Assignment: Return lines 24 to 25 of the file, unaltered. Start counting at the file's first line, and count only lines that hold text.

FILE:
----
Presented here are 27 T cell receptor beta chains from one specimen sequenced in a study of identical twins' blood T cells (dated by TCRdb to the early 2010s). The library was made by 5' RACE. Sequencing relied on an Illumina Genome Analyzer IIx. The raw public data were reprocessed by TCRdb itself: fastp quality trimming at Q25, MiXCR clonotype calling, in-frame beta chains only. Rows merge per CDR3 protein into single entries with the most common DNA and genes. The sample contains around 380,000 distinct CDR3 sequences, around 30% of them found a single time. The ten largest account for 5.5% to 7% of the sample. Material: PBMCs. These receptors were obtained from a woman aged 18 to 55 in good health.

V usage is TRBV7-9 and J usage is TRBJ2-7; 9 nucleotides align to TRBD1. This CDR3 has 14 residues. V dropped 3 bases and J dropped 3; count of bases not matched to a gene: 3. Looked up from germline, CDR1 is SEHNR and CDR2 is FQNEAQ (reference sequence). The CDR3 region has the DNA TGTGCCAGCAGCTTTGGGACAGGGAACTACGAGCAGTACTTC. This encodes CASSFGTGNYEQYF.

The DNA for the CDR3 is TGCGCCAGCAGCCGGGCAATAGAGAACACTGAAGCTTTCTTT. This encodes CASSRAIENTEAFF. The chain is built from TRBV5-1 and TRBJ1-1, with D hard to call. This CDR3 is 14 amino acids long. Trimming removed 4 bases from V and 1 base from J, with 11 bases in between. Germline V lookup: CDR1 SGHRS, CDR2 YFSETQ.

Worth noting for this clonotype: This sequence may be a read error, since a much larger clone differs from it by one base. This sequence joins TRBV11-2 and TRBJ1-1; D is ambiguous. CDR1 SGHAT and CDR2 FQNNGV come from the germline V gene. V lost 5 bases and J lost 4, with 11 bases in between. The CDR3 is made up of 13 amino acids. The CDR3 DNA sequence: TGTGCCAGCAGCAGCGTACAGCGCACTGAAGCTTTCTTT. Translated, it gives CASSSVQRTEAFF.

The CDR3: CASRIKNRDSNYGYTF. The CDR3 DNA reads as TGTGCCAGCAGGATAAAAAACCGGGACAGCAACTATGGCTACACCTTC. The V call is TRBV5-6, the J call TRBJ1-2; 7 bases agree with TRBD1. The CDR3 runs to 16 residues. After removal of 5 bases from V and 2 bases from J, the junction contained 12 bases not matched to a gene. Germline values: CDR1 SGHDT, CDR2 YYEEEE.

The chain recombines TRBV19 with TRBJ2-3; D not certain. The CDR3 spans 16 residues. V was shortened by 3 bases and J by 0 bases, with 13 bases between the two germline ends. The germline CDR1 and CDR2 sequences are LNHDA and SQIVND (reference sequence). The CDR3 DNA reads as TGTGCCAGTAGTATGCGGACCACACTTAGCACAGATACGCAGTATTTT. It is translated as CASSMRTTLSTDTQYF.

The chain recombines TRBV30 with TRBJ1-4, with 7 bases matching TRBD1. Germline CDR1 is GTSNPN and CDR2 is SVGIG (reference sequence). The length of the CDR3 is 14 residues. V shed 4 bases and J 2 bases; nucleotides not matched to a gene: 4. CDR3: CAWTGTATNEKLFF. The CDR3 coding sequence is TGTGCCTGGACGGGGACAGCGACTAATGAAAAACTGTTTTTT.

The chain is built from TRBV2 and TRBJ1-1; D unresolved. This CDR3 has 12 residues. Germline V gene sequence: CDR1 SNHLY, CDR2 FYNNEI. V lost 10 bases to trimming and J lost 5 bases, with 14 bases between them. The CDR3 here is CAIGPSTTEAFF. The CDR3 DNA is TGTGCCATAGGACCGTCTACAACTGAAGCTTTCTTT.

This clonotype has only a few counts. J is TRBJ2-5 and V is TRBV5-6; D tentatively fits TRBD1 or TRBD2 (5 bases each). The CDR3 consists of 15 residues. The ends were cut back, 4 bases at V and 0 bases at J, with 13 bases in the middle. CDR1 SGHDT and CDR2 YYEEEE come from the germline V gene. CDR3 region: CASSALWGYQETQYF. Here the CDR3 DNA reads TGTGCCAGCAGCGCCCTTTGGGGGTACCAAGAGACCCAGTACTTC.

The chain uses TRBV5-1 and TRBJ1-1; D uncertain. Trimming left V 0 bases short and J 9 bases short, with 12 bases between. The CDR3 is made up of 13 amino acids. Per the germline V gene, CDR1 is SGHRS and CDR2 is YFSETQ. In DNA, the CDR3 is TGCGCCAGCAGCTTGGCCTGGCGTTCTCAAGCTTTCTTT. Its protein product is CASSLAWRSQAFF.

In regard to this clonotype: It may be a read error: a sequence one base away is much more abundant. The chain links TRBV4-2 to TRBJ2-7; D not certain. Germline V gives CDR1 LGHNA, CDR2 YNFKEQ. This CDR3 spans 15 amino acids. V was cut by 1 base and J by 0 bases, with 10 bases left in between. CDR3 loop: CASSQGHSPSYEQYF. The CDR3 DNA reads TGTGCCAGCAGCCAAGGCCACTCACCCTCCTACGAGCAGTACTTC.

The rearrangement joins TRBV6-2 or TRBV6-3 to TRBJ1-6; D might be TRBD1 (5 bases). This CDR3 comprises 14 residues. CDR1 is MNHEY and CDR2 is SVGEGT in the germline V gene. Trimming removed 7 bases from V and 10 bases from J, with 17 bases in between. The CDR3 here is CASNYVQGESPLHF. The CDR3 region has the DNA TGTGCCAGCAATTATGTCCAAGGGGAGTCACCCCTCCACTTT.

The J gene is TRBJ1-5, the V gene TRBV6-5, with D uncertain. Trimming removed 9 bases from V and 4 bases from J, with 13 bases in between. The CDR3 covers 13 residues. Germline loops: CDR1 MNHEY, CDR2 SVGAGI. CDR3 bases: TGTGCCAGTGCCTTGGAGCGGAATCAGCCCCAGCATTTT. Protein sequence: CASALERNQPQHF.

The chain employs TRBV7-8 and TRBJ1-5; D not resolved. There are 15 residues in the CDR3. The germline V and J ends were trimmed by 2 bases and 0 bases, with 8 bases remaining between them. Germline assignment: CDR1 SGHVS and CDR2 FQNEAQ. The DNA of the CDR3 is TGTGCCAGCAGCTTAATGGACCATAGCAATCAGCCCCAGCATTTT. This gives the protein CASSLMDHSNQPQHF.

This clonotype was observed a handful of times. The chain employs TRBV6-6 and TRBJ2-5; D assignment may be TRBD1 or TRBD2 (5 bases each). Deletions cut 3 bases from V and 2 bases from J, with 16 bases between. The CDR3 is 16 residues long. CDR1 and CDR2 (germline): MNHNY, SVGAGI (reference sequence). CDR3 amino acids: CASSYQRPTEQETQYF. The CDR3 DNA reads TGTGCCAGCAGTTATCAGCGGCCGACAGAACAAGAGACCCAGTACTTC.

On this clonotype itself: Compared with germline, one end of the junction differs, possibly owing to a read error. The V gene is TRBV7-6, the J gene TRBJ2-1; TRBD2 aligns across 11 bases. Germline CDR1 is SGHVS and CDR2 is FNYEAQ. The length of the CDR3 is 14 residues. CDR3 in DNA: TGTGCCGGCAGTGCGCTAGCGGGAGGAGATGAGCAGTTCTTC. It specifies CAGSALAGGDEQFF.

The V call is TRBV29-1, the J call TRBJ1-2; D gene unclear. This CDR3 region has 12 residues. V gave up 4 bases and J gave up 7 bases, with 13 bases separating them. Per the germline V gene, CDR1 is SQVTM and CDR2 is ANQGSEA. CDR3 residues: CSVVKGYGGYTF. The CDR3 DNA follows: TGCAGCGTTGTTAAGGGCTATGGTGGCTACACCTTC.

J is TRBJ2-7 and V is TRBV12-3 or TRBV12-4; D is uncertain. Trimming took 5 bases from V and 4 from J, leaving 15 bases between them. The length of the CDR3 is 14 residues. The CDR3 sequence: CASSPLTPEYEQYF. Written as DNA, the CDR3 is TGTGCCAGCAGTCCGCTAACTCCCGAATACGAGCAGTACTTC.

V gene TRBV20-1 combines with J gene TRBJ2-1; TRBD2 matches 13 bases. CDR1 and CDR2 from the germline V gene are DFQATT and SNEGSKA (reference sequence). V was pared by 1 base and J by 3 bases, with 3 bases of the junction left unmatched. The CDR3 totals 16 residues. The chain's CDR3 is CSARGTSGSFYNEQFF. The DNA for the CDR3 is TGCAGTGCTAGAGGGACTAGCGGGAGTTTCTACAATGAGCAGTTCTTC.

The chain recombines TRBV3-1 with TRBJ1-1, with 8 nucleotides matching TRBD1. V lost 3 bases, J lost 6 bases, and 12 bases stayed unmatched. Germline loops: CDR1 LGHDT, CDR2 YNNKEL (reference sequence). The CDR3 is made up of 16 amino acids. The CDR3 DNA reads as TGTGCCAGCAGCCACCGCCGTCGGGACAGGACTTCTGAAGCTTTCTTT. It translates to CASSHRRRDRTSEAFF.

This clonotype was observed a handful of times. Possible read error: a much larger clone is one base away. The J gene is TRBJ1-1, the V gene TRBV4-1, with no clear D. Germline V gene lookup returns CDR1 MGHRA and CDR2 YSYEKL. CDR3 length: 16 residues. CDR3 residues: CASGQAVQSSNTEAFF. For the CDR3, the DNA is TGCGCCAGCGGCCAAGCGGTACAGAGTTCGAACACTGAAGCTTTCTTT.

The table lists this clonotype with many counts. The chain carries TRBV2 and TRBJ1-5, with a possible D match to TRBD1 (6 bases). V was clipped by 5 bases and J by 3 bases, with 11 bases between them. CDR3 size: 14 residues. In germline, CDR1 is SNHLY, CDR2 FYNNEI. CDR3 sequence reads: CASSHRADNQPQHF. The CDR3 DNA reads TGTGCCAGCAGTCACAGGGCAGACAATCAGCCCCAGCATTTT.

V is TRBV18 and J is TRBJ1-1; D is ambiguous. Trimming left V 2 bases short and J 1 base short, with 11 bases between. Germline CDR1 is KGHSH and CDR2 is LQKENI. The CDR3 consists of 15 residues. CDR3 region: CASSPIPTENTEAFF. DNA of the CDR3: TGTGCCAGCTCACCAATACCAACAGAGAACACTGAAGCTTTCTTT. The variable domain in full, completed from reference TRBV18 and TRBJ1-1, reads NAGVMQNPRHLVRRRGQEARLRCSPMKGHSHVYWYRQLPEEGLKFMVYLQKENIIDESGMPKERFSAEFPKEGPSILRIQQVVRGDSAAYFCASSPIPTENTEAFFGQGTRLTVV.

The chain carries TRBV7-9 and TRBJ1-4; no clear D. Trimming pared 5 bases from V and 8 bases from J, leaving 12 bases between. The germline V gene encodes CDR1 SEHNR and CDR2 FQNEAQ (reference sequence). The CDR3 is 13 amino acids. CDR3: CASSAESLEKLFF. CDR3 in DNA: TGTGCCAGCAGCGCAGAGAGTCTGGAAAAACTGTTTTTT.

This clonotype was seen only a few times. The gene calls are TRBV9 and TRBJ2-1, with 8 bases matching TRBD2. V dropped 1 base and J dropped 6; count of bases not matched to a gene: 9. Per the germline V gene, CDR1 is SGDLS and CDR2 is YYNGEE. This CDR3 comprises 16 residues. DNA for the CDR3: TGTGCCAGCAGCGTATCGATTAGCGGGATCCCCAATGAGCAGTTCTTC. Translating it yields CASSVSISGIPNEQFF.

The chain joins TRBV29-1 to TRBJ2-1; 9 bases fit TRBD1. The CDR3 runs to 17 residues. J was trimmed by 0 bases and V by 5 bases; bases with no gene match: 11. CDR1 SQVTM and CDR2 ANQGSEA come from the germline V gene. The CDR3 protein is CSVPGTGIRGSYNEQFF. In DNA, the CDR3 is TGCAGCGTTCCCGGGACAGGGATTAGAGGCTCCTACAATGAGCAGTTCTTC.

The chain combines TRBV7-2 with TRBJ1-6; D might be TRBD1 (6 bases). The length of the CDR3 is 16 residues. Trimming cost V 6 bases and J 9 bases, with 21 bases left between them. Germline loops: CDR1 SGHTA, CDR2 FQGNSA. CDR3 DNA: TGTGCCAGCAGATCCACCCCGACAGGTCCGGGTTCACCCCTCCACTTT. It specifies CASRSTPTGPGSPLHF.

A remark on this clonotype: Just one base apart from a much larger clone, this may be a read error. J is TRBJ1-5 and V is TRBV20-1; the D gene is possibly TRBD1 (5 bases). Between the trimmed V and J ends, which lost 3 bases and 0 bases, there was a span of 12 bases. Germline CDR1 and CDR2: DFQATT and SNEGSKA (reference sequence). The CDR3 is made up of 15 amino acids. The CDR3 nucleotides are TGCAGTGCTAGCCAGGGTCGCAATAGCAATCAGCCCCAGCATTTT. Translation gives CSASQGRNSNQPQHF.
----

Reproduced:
The chain carries TRBV7-9 and TRBJ1-4; no clear D. Trimming pared 5 bases from V and 8 bases from J, leaving 12 bases between. The germline V gene encodes CDR1 SEHNR and CDR2 FQNEAQ (reference sequence). The CDR3 is 13 amino acids. CDR3: CASSAESLEKLFF. CDR3 in DNA: TGTGCCAGCAGCGCAGAGAGTCTGGAAAAACTGTTTTTT.

This clonotype was seen only a few times. The gene calls are TRBV9 and TRBJ2-1, with 8 bases matching TRBD2. V dropped 1 base and J dropped 6; count of bases not matched to a gene: 9. Per the germline V gene, CDR1 is SGDLS and CDR2 is YYNGEE. This CDR3 comprises 16 residues. DNA for the CDR3: TGTGCCAGCAGCGTATCGATTAGCGGGATCCCCAATGAGCAGTTCTTC. Translating it yields CASSVSISGIPNEQFF.